RICS housing survey shows increase in new buyers - but commercial survey finds retail sector ‘stuttering’
The number of new buyers looking to enter the housing market increased in March as the end of the government’s Stamp Duty holiday on homes up to £250,000 came to an end, according to the RICS’ latest Housing Market Survey.
It said that some 9% more surveyors reported increases in demand rather than decreases, up from 7% in February, representing the highest reading in almost two years.
But the barometer also warned that house prices were continuing to edge downward in all areas of the country except London, although the pace of the decline appeared to have slowed.
RICS chief economist Simon Rubinsohn drew a direct correlation between the end of the first-time-buyer Stamp Duty holiday and the “slight boost” reported in the survey.
“There has been a gentle increase in activity across the market in the early part of the year but it remains to be seen is whether this can continue, given the changes in the Budget and ongoing problems affecting the economy,” he said.
“London continues to outperform the rest of the UK in terms of prices but, interestingly, the North West did see an increase in activity in March.”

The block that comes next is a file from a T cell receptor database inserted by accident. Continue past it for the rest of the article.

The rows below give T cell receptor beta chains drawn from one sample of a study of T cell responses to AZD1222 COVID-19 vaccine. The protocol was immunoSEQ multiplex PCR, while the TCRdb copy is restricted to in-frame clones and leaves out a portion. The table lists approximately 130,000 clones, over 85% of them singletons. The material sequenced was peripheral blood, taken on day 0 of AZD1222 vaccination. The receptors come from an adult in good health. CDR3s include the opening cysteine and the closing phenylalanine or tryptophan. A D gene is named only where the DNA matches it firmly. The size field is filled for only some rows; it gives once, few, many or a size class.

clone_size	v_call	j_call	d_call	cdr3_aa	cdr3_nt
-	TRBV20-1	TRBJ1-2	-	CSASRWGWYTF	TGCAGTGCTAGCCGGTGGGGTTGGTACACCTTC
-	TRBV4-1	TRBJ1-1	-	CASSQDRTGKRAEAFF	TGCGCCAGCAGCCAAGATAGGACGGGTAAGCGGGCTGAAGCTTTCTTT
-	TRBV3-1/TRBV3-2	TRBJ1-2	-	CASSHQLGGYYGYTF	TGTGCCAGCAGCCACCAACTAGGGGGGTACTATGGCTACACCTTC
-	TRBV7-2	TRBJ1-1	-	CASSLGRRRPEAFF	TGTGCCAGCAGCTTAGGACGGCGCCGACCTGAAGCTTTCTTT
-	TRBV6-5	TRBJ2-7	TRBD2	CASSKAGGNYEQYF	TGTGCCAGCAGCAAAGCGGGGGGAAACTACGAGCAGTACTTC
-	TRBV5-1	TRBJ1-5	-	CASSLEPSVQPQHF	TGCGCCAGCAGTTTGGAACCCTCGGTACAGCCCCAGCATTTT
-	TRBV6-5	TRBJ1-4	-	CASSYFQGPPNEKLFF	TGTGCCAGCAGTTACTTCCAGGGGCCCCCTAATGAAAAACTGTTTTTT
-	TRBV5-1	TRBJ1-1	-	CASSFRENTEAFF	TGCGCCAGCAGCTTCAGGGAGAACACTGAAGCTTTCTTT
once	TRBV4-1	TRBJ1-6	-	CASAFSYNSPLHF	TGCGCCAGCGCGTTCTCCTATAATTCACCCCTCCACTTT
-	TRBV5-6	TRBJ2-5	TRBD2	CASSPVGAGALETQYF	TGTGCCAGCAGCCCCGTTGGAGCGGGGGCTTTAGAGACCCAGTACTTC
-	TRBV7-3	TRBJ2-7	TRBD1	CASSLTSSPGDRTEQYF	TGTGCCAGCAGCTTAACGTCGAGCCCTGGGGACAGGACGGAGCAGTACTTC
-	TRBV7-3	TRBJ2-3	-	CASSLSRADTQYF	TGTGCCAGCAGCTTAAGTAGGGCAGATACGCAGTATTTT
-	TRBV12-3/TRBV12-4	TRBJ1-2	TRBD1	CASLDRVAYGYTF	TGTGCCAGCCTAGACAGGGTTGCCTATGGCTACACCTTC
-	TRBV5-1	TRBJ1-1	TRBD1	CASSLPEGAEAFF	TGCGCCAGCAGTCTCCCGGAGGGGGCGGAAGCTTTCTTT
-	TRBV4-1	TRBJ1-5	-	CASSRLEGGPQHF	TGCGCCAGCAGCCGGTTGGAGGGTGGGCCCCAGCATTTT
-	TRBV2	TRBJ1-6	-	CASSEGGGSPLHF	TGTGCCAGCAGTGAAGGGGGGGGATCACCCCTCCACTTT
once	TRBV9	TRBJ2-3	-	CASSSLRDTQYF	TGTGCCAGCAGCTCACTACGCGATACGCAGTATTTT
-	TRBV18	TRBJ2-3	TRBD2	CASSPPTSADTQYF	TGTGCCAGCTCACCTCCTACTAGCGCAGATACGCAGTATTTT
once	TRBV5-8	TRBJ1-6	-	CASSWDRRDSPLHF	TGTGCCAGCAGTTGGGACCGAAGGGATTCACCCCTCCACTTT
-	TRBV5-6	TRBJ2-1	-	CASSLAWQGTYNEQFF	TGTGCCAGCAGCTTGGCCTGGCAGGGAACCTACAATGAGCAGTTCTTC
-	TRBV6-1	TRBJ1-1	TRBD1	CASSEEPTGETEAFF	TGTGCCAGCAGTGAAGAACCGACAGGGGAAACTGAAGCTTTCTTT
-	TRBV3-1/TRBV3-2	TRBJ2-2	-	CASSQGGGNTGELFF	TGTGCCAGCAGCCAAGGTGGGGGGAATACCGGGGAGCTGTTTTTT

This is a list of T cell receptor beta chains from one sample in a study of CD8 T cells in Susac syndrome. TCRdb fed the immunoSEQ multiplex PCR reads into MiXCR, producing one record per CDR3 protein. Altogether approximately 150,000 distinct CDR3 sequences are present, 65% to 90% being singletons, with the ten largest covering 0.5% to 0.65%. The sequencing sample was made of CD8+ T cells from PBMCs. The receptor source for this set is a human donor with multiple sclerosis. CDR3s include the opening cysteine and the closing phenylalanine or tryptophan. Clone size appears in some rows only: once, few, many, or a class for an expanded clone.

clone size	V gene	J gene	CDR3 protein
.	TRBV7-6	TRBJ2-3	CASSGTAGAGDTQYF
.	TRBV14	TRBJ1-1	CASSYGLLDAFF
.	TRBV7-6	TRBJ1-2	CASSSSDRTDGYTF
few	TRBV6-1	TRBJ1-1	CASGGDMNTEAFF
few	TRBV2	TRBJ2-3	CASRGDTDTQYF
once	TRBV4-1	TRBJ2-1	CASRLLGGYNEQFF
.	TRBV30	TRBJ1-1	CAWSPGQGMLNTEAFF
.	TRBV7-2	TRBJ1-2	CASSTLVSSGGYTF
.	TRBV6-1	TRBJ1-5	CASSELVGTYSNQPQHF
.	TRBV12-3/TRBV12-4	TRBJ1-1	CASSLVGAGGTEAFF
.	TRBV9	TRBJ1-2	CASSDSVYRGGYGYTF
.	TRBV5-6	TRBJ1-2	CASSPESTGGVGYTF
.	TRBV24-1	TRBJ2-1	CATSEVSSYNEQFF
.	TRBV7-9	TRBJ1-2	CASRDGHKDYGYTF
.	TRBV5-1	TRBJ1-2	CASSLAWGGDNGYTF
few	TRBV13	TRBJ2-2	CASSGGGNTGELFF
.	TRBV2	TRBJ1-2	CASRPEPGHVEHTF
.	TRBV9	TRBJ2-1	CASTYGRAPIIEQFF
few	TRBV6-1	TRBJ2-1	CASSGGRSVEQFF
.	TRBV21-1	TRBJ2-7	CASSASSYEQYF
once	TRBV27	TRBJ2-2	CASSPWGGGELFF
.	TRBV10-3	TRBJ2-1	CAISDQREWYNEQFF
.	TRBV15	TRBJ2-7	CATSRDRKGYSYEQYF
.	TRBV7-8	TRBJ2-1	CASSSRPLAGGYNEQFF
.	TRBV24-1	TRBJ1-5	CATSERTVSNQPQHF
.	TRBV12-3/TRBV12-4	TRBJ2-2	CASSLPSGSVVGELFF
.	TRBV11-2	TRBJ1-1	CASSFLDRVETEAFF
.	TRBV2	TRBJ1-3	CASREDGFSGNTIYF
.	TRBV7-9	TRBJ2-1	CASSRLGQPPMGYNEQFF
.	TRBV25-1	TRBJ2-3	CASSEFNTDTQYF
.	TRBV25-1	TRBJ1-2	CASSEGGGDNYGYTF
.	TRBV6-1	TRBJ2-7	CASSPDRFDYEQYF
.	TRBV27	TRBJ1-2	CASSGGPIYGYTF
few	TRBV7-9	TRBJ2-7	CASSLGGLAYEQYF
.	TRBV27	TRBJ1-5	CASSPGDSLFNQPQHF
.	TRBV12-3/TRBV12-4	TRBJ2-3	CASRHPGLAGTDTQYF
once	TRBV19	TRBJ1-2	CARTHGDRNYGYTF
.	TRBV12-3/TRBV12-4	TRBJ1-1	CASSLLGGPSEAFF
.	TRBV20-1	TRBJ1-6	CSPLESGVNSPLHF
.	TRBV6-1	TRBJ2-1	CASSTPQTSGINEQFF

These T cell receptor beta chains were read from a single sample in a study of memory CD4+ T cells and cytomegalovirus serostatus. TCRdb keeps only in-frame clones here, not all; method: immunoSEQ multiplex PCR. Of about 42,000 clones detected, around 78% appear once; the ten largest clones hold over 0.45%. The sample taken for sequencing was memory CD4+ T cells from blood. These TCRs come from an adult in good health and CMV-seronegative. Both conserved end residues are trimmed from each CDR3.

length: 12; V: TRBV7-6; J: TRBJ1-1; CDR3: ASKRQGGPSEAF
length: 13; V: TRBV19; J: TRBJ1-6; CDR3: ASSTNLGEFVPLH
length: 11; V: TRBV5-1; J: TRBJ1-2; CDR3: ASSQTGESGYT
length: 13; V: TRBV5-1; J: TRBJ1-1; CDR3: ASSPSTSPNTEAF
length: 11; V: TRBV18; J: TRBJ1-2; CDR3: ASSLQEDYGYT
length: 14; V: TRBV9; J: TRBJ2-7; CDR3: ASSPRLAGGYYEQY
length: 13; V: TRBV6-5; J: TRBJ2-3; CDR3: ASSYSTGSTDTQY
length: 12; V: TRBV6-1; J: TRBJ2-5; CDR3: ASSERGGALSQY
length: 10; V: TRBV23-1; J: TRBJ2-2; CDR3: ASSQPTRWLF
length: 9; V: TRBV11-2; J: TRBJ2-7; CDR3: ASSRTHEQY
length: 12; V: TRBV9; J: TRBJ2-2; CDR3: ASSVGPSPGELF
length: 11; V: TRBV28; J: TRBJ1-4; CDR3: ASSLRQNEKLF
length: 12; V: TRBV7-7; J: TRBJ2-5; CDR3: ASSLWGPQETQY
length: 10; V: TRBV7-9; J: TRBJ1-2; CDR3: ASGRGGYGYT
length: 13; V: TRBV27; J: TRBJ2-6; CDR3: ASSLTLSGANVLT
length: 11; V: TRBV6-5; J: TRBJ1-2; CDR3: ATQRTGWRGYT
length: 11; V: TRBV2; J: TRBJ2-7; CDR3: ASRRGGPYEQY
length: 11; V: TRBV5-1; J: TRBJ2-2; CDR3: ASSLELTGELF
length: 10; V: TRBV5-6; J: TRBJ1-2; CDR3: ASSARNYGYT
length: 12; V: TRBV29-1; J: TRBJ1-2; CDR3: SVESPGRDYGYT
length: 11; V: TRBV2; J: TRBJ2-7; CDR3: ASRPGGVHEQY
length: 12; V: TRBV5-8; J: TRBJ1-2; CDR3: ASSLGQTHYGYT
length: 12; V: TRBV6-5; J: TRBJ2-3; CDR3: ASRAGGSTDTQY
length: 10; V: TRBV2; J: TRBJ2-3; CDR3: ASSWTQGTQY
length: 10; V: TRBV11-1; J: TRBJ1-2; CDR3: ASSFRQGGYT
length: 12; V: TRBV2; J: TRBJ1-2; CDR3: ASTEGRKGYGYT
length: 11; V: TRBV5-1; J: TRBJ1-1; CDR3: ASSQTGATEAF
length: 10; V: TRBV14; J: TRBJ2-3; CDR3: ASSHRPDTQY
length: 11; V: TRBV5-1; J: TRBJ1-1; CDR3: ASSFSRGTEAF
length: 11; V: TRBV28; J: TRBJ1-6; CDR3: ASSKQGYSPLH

The survey found predictions for future prices across the UK remain flat for the second consecutive month, but 20% more surveyors expected sales to increase over the coming three months.
However, in the North, East Anglia and Scotland buyer-interest was seen as dropping.
Retail needs therapy
The RICS’ first-quarter Commercial Market Survey reported that demand for retail premises “continued to stutter” in the first three months of the year, which - coupled with growing availability - prompted a further drop in rental expectations.
Some 11% more respondents reported reduced demand on the previous quarter, mirrored by a 17% increase in the availability of unoccupied floorspace.
RICS said rental expectations for the retail sector were firmly negative with 28% more surveyors predicting falls rather than rises in rental values over the coming three months. Every region in the UK reported negative readings for rental predictions.
Surveyors reported that problems obtaining affordable finance as well as uncertainty over the economic outlook were holding back potential occupiers, and respondents in all regions reported falling development levels.
Rubinsohn said it remained to be seen whether the government’s just-announced response to the Portas Review would have any impact.